As easy as it is to rant about the importance of technique in canoeing, there is still a distinct advantage for the paddlers who are able to efficiently move their own bodyweight. There are so many different ways of training your body to be efficient and powerful, but I personally do my strength and conditioning in the free weights gym in Stirling. I love these sessions, as they give me something to measure. Unlike canoeing, I can track my improvement down to an exact percentage every week. This is incredibly satisfying, as guided by an expert strength and conditioning coach, I can plan for weeks at a time the changes and improvement that my body needs to become stronger and more flexible. Now, I didn't always love the gym. Actually I used to hate it. It brought changes in my physique that were unfamiliar and strange - my shoulders bulked up, my stomach hardened into ridges and (worst of all!) my quads and hamstrings bunched into balls of muscle that looked enormous to me. Particularly for a girl in high school, it was very hard at first to deal with playful comments from classmates. I resented the thickening of my forearms, and at first being able to pull up more than my own bodyweight was something to be ashamed of. A lot of the girls I speak to in schools about nutrition and lifestyle are afraid of becoming big and 'mannish'. A lot of them genuinely shrank from the idea of accomplishing a sporting achievement in school. I tried to share with them the moment when my outlook on my own body changed, because it makes me sad to think of anyone being ashamed of the muscle they should be proud of having worked for. Walking into the gym for the first time in Stirling, excruciatingly aware of my muscular arms in my weightlifting top, I made my way to the back of the gym, where the Olympic weights are kept. Few people noticed me, and myself and my coach began to go through the exercises that became routine. Getting to the pull ups, I began to notice attention coming from the sides of the gym, mainly from the large group of football girls and mens tennis players who were warming up for their sessions. My face reddened, there could only be one reason - the veins were standing out on my shoulders, my forearms and lateral muscles were swollen with lactic acid - in short, not my most ladylike state. However the tension was destroyed, rendered completely non existent upon the female strength and conditioning coach bounding in, to begin her session training the tennis players. 'Who's this!' She exclaimed, looking me hard in the eyes and gesturing. 'Have you ever seen a stronger, more beautiful little girl?' Her words warmed me to the core, not just because of my female affiliation with flattery - but because she used those two words like they were the same - strong and beautiful. All the girls I train with, coach, spend time with or just know from brief association - its worth it. Being fit and strong IS beautiful. It's hard to accept your body changing seemingly against your will, but once you can see how healthy you are, and how much people envy your dedication and hard work, be proud and go harder. Trust me, you won't find any person on earth who will say no to a six pack!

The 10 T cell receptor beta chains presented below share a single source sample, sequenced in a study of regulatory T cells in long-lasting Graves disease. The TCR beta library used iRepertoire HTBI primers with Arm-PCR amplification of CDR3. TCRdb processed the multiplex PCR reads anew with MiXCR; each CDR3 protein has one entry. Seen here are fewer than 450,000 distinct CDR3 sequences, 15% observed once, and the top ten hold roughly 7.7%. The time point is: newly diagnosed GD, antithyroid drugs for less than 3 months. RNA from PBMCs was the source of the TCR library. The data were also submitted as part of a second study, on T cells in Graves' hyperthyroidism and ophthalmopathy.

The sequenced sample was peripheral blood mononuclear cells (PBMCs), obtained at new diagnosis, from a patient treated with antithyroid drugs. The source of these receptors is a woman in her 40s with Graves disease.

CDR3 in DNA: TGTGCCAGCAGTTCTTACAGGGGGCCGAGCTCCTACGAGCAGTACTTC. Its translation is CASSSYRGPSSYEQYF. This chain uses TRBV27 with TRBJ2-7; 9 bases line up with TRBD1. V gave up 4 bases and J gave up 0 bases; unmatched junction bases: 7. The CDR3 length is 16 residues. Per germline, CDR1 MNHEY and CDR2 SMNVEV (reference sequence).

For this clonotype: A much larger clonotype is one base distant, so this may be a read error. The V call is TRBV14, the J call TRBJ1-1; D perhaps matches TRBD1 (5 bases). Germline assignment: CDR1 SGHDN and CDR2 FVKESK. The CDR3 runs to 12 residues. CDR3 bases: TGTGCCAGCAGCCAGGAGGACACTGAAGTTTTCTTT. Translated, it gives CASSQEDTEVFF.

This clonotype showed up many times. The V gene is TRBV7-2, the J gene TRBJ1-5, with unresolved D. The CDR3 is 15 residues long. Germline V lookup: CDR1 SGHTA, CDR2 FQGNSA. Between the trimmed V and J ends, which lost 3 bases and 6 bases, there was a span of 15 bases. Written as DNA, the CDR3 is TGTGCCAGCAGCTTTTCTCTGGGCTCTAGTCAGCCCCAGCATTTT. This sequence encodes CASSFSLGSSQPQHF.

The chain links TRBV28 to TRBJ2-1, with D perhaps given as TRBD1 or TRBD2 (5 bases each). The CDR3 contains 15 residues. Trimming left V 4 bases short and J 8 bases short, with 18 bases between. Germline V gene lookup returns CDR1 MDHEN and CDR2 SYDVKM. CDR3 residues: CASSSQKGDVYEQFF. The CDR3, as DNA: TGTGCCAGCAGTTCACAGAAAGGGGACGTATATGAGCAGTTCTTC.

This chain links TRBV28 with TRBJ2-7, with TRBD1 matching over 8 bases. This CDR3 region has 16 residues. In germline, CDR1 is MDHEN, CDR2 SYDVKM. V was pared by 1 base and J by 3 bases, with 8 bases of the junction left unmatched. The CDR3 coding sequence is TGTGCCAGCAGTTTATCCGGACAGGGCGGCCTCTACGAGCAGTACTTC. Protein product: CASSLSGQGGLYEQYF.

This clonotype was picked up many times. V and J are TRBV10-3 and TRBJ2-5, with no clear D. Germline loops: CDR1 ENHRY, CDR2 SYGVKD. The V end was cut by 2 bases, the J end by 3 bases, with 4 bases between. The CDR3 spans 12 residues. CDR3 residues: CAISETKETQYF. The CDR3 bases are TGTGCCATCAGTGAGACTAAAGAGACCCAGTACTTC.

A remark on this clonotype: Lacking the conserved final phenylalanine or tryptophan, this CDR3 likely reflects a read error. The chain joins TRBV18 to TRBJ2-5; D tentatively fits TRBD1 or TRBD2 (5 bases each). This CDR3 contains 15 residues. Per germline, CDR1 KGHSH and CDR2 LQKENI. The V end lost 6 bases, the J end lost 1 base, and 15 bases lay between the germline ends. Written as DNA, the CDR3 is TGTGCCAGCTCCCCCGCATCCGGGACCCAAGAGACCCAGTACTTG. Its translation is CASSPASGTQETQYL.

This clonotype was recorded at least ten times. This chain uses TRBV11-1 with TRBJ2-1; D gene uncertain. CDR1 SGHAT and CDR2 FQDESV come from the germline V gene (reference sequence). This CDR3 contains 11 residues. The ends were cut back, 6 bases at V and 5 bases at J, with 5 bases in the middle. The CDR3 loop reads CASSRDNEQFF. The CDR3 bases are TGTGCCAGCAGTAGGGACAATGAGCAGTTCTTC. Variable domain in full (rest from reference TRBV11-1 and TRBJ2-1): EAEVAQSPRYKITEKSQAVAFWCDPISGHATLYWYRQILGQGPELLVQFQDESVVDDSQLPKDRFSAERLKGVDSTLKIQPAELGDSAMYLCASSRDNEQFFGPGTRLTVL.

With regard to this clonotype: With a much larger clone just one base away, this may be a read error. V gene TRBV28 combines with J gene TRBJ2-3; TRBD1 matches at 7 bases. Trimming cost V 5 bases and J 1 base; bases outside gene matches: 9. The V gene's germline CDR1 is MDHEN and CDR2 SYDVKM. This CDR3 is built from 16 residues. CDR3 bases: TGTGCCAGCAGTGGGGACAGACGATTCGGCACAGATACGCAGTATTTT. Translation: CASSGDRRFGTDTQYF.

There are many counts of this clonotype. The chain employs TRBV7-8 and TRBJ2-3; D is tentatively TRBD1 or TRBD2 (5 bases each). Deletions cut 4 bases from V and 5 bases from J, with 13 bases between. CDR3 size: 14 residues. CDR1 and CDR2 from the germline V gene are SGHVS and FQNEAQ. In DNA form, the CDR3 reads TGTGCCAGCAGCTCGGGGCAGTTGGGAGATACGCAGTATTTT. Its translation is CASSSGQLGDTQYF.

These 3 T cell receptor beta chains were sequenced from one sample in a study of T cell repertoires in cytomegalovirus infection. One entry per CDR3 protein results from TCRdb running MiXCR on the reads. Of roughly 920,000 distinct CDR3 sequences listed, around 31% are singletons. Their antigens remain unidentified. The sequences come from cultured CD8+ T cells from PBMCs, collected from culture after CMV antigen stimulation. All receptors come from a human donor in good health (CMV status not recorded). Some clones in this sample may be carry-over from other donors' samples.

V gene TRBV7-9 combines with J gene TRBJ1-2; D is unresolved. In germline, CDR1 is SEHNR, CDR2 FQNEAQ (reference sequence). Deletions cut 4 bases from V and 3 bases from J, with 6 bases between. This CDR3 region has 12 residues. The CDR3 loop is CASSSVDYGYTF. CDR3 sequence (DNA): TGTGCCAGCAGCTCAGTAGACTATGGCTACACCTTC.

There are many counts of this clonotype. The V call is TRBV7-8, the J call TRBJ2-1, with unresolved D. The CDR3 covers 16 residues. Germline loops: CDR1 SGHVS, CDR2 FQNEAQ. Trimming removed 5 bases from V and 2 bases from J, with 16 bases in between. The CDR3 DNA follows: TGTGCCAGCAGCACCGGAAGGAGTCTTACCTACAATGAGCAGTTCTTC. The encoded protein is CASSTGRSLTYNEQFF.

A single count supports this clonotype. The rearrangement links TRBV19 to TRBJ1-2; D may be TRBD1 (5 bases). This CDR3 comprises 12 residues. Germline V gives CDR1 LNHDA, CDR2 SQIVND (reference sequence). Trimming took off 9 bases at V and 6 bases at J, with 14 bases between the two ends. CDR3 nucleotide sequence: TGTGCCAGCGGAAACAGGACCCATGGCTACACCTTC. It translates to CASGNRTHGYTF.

One of my weaknesses as an athlete is living a little too closely to the idea that working harder gets improvement. Because slalom is a sport where physical fitness can only benefit you to a certain extent, this idea isn't as productive as I would like it to be. To improve substantially at canoeing, you still need to get in hundreds of hours on the water, but they have to be smart - you have to train clever.